Levels of Abstraction in Django

by on July 1, 2014 in Uncategorized

I’m currently building an forecasting tool using Django, which has led to some interesting explorations of the levels of abstractions Django uses.

The nice thing about Django is it provides multiple levels of abstraction, depending on level of complexity and need for performance.

You can filtering and fetch related objects natively in Django with less clunkiness that SQL WHERE and JOIN clauses. You can append SQL clauses to a Django query with raw() and extra(). Or you can just drop into straight SQL where necessary.

The programmer’s task, then, is to figure out which level of abstraction is appropriate, in order to use the right toolkit.

For each use case, we’ll ask, in essence, whether the screwdriver in our pocket is going to work — or whether we have to walk to our car and lug out the power drill.

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Guest post over at Ribbonfarm

by on December 5, 2013 in Uncategorized

In addition to this blog, I’m guest blogging over at Ribbonfarm; Venkat just published my first post, Algorithmic Governance and the Ghost in the Machine. Hopefully the community over there can further stir the juices.

The piece explores a distinction that I’ve been mulling over for a while about the legibility — basically, opacity or transparency from the outside — of data science vs. economics algorithms.

Data science-y algorithms are often pretty opaque (think Google search) where economics-y algorithms are usually pretty transparent (think of the kidney-matching algorithms pioneered by Roth et al.).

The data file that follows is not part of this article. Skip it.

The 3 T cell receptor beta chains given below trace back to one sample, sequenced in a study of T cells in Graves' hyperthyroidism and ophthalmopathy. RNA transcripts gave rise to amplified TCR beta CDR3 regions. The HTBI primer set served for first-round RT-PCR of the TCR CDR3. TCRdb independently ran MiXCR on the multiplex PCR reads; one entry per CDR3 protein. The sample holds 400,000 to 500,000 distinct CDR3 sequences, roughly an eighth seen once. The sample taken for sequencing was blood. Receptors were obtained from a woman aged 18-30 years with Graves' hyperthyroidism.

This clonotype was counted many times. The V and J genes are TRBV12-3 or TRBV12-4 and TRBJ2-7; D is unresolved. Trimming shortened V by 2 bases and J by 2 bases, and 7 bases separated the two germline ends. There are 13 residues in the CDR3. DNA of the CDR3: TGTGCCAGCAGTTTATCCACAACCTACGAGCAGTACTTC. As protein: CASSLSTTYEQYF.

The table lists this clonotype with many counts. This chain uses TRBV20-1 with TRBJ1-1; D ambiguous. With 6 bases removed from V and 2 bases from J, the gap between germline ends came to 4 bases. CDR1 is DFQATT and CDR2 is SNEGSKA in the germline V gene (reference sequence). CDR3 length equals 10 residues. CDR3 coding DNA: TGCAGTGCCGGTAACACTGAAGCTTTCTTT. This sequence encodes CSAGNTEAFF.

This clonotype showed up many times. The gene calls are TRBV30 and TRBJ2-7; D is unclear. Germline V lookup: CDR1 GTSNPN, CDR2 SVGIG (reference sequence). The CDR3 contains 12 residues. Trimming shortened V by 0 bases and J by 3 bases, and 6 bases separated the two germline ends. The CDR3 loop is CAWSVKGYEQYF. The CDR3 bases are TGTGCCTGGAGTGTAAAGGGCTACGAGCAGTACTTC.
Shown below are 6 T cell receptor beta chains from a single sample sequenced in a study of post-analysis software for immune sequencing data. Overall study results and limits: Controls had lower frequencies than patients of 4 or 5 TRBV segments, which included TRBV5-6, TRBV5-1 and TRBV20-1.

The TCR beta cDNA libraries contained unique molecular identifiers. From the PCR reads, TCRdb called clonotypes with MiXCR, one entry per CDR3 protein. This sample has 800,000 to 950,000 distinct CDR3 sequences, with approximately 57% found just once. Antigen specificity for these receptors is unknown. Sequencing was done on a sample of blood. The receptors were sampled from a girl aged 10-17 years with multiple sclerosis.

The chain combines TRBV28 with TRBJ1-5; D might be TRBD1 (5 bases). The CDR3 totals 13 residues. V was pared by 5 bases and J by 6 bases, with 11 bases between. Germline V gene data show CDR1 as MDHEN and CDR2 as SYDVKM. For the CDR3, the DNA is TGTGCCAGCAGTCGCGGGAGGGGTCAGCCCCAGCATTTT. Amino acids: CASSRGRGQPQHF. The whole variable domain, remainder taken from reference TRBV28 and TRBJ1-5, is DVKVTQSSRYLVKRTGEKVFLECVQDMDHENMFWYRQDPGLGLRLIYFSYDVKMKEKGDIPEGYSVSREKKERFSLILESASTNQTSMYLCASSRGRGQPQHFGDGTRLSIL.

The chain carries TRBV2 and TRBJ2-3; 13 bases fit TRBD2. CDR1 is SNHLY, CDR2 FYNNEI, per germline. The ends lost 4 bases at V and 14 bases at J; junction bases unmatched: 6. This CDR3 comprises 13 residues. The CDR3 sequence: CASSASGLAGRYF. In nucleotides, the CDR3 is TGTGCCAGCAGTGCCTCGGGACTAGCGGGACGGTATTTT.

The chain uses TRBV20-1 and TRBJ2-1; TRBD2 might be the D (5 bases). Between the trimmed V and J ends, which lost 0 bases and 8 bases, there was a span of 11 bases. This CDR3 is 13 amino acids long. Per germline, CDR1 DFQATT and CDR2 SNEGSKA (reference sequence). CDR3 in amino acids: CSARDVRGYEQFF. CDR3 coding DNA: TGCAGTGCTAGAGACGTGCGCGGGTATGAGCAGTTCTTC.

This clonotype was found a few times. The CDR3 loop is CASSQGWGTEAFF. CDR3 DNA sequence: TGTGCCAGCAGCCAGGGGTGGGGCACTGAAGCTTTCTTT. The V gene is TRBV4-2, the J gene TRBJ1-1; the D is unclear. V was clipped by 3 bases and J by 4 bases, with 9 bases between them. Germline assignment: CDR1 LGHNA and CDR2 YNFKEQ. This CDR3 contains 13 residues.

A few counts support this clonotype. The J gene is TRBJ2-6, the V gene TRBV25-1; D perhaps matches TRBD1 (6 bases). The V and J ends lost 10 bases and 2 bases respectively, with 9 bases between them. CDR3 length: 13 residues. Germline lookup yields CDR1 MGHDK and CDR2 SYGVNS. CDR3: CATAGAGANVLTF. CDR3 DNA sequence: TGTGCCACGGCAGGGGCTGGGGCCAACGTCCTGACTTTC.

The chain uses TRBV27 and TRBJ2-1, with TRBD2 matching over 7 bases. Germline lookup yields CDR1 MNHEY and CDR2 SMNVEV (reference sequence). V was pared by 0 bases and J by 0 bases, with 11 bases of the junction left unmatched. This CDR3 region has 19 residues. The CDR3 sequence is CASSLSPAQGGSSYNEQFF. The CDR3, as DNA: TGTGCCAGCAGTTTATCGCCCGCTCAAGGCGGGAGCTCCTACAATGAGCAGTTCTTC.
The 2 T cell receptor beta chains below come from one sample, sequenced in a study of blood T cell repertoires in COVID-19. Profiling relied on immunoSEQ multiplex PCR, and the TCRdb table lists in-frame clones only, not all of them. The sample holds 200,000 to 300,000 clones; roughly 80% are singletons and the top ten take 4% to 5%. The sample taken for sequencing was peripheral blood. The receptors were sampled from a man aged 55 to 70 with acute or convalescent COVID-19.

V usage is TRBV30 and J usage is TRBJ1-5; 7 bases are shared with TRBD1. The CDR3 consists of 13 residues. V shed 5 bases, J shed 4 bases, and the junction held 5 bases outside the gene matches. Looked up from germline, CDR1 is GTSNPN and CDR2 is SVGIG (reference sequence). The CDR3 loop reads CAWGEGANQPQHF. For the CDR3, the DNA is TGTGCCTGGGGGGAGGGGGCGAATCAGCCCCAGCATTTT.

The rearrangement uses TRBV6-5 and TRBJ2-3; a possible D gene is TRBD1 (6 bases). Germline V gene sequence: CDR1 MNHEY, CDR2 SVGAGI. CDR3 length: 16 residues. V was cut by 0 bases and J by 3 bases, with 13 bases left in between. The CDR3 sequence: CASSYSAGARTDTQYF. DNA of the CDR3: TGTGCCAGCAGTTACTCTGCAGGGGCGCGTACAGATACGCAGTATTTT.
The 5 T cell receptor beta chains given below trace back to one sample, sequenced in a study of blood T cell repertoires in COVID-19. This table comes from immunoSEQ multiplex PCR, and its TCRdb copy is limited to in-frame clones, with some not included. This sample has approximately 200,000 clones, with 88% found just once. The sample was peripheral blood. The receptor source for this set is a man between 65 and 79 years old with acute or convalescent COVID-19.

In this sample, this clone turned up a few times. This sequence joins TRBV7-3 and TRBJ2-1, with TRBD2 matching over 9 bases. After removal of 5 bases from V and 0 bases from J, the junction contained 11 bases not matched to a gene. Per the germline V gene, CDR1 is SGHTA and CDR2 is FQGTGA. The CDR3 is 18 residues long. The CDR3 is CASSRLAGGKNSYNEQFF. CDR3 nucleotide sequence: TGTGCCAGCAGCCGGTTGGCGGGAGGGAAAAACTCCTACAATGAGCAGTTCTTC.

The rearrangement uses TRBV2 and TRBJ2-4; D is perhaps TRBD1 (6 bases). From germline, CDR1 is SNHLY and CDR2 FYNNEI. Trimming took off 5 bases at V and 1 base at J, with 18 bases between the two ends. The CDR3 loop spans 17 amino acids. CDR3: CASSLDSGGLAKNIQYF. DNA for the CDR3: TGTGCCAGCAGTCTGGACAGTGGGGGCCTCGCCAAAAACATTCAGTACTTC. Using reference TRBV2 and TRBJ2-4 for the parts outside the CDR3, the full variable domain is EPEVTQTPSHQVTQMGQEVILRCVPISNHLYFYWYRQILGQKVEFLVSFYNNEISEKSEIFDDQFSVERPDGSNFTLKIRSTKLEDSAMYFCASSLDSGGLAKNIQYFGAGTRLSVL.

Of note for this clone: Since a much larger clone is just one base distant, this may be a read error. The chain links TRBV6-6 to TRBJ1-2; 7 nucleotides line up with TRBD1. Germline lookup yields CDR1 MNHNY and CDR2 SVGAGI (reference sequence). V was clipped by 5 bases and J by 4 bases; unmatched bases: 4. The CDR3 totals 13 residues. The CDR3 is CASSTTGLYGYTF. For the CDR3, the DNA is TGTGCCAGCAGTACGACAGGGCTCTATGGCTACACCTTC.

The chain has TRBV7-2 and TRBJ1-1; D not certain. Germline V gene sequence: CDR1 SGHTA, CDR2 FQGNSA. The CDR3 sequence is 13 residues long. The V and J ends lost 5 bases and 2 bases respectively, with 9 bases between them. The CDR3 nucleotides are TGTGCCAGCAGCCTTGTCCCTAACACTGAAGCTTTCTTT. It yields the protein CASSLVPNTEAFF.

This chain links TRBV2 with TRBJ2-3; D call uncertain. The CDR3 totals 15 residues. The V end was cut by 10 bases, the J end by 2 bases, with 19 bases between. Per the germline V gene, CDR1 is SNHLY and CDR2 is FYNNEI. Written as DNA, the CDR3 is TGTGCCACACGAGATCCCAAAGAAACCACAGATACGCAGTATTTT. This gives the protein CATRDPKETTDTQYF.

Bridging Economics and Data Science

by on August 12, 2013 in Undergraduate

As a Stanford undergraduate, I decided to major in economics because clever uses of data were always in the air.

One of my professors hand-classified 10,000 records from a 19th century industrial fair, finding an incredible story about how patent laws influenced the course of European tech innovation. A classic paper in the field constructed a 10,000-year time-series of lighting efficiency (watts/lumen) as an alternate estimate of GDP growth.

After reading enough papers, I realized something: the key to success is in cleverly selecting, finding, or creating a data source that answers a particular question.

Afterwards, econometric tools (regression, etc) are used, to squeeze statistical significance out of a relatively small, standardized data set. Reinhard and Rogoff performed their now-infamous analysis in an Excel spreadsheet.

When I graduated, the questions had changed, but the fundamental tools of analysis remained constant.

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